Preaching to Korean Immigrants: A Psalmic-Theological Homiletic

Preaching to Korean Immigrants by Rebecca Seungyoun Jeong is a valuable gem as a resource. The book deals with the theology and preaching that is common within Korean immigrant churches in the United States. Both subjects address the sensitive spiritual needs that stem from the suffering endured by the first generation of Korean immigrants who live on the cultural and linguistic margins of their society. This book suggests a psalmic-theological homiletic as an alternative sermon form to overcome the various limitations of preaching to Korean immigrants. This book can contribute to correcting the distortion and limited understanding of God’s image that is frequently created by trends such as capitalism, consumerism, materialism, and individualism related to the preaching of prosperity-oriented blessings, and it will contribute to restoring believers’ damaged faith. Also, Preaching to Korean Immigrants offers prophetic inspiration for marginalized and helpless people in society and it urges appropriate action.

A brief overview of this book is offered in the first chapter. The second chapter explores the history of Korean immigration in the United States and the causes of collective suffering. Jeong also points out the distinctive functions of Korean immigrant churches which have been to serve as a place for preserving native culture, a place for fellowship and security, and a place for religious/spiritual functions that respond to the complex and specific needs arising from the marginalized status of its members. Jeong points out that the Korean immigrant pulpit presents a prosperity theology that spiritual salvation is inseparable from physical health and material success, while it also suggests a deep correlation with the ideology of the American dream. (62) In this sense, the third chapter suggests a more appropriate theological understanding of Korean immigrant preaching. The author deconstructs this prosperity gospel and urges us, who live on the margins to prudently embrace the faith of the crucified and encourages the practices of self-emptying, of reading of the Bible for relative deprivation, liberation, and the eschatological vision. (76). Also, God, who appears as a co-sufferer, emphasizes the practice of embracing the suffering of others. (107) Through the psalmic-rhetoric of “lament, retelling a story, confessional doxology, and obedient vow,” the fourth chapter promotes the church’s joint participation in the vision of God’s eschatological kin-dom from the periphery. (5) Lament makes a place to speak about the FGKI’s shared suffering narrative, including language barriers, failures in material success, struggles with precarious visa status, and experiences of racism. (137) Retelling a story of God’s previous deeds restores a sense of God’s presence, creates a future that inspires hope, and encourages theocentric thinking. (152) The story of these faithful memories did not end with salvation, but provoked Israel’s spontaneous response of joy. (163) Thus, the third form of rhetorical preaching as confessional doxology does not diminish the reality of those who are alienated, but encourages praise as a mode of expressing people’s ongoing troubles once they put their trust in God. (169) The fourth form of rhetorical preaching seeks to move from a self-centered way of life to a God-centered way of life and uncompromising obedience to God’s promises. (176) The fifth chapter analyzes pastor Choi’s sermons (“The Pain and Sorrow of Immigrants”) and pastor Kim’s sermons (“The Suffering of Immigrant Families”) and examines the practices of preaching for local FGKIs related to psalmic-theological preaching that Jeong offers.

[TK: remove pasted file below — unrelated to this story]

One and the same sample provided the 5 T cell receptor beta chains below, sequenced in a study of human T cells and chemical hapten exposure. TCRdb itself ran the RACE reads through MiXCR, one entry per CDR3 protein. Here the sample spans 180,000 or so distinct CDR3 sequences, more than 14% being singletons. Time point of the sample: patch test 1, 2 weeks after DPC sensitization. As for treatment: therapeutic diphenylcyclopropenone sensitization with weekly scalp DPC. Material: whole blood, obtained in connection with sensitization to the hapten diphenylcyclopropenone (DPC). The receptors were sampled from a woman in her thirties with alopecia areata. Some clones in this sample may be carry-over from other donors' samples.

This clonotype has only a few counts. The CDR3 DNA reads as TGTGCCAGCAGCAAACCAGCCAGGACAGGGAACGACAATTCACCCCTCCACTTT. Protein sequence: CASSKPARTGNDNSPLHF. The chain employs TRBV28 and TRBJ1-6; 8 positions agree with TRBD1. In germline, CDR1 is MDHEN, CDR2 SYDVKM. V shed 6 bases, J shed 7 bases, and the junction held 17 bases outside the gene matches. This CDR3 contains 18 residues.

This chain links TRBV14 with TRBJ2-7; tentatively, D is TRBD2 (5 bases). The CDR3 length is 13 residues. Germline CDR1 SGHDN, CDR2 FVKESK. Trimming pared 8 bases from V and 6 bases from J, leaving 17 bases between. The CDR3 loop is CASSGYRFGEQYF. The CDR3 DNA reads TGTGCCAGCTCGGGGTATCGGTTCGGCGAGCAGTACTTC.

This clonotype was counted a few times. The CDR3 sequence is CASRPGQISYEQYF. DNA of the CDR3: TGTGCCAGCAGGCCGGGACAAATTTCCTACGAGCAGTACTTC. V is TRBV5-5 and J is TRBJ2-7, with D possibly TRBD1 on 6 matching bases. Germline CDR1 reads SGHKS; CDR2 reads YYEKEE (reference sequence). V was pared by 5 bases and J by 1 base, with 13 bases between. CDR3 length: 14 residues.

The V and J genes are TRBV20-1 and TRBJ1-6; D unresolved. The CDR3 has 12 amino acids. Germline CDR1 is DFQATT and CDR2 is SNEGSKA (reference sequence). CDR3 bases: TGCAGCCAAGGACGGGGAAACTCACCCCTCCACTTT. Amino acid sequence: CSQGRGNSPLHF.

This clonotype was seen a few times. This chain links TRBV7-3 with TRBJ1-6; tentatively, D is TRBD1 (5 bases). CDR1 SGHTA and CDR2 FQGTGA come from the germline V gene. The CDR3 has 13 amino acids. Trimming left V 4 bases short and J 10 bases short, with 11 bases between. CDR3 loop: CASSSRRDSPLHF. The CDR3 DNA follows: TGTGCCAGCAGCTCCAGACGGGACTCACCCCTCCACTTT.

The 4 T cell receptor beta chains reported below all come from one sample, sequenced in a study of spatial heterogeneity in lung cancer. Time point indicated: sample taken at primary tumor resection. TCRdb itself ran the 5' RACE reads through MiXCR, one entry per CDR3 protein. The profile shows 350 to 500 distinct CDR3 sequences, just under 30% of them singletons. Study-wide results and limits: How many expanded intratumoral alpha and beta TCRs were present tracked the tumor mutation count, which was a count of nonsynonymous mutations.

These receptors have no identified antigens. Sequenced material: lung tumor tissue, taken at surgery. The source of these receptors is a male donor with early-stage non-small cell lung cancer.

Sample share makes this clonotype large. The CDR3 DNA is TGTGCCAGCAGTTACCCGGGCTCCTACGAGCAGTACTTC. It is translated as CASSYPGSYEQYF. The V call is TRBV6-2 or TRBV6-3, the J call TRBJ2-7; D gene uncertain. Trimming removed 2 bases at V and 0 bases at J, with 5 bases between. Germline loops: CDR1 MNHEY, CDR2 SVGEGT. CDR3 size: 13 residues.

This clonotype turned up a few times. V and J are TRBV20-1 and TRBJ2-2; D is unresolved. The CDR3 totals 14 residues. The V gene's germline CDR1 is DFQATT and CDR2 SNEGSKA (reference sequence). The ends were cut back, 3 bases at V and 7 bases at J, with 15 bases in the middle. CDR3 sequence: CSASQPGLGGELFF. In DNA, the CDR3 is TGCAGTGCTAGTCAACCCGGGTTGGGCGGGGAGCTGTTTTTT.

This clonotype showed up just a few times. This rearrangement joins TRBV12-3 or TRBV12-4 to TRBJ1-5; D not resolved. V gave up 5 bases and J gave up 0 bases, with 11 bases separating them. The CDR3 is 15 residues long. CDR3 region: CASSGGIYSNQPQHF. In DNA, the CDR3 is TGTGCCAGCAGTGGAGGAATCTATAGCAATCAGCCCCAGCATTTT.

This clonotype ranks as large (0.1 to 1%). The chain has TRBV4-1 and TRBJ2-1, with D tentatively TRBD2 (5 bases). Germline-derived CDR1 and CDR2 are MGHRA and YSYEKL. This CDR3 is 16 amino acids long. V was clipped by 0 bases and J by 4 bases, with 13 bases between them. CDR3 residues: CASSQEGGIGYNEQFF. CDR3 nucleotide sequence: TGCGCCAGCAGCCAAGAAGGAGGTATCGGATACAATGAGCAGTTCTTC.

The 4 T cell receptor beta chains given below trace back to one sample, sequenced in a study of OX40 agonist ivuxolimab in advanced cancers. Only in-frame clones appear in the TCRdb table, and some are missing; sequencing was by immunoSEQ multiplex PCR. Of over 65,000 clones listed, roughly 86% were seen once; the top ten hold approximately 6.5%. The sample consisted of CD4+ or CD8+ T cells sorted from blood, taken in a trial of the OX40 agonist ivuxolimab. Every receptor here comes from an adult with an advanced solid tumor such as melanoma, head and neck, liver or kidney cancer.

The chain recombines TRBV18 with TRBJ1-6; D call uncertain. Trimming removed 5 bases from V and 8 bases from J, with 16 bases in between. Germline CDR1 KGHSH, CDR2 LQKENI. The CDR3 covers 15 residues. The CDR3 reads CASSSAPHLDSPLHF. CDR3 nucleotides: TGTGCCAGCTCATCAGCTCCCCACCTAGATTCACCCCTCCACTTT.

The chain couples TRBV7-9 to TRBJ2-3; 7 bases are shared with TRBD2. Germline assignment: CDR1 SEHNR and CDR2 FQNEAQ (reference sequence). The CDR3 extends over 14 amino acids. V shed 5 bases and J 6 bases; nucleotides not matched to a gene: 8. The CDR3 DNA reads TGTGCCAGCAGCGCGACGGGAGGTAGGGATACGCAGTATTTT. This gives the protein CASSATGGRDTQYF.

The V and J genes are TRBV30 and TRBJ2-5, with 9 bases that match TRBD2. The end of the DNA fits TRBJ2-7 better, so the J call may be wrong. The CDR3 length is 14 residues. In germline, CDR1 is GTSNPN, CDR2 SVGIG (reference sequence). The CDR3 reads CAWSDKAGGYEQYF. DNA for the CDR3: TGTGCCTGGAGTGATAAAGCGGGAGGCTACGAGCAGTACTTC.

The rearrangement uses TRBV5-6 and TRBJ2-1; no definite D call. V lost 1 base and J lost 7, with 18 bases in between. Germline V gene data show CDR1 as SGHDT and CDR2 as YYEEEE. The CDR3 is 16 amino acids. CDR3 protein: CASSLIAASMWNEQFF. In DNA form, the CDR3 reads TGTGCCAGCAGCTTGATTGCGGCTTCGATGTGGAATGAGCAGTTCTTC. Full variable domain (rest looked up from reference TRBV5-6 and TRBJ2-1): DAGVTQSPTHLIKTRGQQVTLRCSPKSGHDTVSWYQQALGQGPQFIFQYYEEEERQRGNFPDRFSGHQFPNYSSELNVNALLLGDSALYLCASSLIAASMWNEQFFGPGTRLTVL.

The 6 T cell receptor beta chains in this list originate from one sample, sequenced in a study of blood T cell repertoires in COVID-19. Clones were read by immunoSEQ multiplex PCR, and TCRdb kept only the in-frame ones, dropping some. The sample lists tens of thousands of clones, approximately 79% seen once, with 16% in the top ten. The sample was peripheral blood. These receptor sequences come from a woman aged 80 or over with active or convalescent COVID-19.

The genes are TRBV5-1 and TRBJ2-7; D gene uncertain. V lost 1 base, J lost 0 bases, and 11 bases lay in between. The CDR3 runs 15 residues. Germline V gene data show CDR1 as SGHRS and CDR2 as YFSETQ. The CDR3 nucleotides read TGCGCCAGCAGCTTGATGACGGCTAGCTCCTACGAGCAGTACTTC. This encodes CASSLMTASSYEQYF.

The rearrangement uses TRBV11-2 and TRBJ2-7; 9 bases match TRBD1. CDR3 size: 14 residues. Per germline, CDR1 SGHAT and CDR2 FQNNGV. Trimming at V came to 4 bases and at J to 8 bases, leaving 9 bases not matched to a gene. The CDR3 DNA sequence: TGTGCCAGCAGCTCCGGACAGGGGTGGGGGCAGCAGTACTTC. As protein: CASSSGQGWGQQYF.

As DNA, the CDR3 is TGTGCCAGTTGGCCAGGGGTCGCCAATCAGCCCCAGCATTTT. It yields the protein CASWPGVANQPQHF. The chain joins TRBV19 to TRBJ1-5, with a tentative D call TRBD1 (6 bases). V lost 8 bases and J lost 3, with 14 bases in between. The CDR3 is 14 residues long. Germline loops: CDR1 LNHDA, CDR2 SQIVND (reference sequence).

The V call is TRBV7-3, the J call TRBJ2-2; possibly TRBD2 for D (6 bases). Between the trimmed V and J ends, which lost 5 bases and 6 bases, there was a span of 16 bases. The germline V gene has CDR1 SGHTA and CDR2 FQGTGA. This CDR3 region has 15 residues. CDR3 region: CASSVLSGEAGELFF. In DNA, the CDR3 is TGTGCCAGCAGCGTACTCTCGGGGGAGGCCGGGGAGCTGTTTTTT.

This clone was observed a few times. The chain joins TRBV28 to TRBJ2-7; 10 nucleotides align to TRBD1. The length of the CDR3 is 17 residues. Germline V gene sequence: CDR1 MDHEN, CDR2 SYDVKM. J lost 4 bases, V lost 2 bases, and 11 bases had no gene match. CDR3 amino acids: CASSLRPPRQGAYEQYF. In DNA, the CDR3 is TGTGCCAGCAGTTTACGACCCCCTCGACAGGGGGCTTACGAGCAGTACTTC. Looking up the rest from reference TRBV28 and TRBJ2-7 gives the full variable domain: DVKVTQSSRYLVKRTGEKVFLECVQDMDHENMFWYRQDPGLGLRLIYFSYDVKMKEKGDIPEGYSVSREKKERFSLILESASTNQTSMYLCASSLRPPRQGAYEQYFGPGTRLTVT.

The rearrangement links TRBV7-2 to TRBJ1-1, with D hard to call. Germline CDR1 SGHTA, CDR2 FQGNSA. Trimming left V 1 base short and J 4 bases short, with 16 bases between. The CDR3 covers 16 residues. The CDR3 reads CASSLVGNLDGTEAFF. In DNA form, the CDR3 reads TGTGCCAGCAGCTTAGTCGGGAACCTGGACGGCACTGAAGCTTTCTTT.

The purpose of Korean immigrant preaching is to reconstruct an alternate reality, to reimagine a vision of an alternate world in the midst of an ongoing existential struggle and belief in God’s rule. (177) As Jeong argues, it is the mission of the church to pay attention to social and public suffering and injustice and to seek salvation for all, not just for themselves. (146) The constructive, imaginative language of sermons centered on a subversive alternate world evokes a future commitment to hope and to the vision of a world of possibilities full of grace. (217) Thus, this book is a warm embrace of an alternative vision for wandering people who are looking for home amid suffering, with wider applicability for communities hurt and suffering from the reality of immigration.


Eliana Ah-Rum Ku

Categories: (M) Book Review


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